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Marianne & Leonard: A Muse and The Man She Loved

Marianne & Leonard: Words of Love is the new documentary about the Canadian folk singer Leonard Cohen and his muse from his early years, Norwegian Marianne Ihlen

I only knew Leonard Cohen in his later years. I did not know that when he was young and poor he wrote a novel that was so bad it made him turn to song writing, and that he had lived in Hydra, Greece with Marianne who inspired him in both his novel and his early song writing days (he wrote five songs about her). I also did not know that he was terrible to her, left her alone in Greece while he partied with too many other women (a young Janis Joplin shows up in this film), and that after years of not being loved right, she let him go, but they both never let go completely.

When she was on her deathbed, having been diagnosed with leukemia and married to someone else, an equally old Leonard Cohen sent her a telegram, which we see being read to Marianne in her hospital bed.

“Dearest Marianne,

I’m just a little behind you, close enough to take your hand. This old body has given up, just as yours has too, and the eviction notice is on its way any day now.

I’ve never forgotten your love and your beauty. But you know that. I don’t have to say any more. Safe travels old friend. See you down the road. Love and gratitude.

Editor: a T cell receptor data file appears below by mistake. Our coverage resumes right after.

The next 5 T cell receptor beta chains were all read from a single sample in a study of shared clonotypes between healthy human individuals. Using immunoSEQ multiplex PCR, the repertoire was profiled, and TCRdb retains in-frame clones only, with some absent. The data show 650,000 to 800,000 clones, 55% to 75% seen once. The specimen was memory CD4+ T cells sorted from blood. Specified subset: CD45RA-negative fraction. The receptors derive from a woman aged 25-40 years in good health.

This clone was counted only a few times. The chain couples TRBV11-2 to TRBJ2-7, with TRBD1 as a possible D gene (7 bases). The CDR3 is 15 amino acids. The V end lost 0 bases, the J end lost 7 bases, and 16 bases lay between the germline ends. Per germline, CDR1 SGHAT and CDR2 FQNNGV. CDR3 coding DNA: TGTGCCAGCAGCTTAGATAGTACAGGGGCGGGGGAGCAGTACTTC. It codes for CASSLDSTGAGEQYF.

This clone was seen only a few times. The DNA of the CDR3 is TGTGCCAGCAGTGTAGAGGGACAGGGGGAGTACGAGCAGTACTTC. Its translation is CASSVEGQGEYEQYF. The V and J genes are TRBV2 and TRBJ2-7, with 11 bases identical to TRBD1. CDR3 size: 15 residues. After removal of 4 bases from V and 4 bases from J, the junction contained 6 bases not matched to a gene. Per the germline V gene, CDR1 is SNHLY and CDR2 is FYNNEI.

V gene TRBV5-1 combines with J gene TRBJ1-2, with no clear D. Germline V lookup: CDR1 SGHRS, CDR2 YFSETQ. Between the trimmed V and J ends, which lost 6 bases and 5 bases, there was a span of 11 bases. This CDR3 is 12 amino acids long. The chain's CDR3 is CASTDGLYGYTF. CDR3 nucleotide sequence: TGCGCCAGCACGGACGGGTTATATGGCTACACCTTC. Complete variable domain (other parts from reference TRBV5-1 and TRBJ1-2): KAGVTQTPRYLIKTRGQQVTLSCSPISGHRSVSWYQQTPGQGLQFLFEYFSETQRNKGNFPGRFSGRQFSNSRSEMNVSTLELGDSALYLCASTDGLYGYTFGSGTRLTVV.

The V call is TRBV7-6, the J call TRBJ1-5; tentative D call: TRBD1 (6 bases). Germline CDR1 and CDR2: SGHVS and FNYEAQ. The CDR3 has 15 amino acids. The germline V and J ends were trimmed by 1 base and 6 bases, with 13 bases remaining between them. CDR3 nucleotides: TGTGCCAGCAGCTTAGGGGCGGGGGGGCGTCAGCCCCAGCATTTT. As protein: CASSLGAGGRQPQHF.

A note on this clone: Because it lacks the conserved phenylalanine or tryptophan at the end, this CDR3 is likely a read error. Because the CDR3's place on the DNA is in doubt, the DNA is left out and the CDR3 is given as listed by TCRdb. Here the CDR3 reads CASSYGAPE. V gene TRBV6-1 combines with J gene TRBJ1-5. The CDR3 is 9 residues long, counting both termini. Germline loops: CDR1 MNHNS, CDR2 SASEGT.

— Leonard

It’s such a poignant scene. Here is an old sick man reaching out to his sick lover with a message she has wanted to hear her whole life.

She died in Oslo on July 28, 2016 at age 81; Cohen died four months later of cancer at 82 on November 7, 2016.

Everything else in this two-hour, mostly black and white documentary is really focused on the times that made Leonard Cohen Leonard Cohen, which are a fascinating tapestry of the 60’s, 70’s and 80’s, followed by the shock of his disappearing to become a Buddhist for five years and returning as an old man whose business manager has stolen all his money, so he starts over in 2001. That is why the song Halleluiah is the one we all know him for, and not Goodbye Marianne, which really starts and ends this documentary of a complicated love story, but a love story nonetheless.

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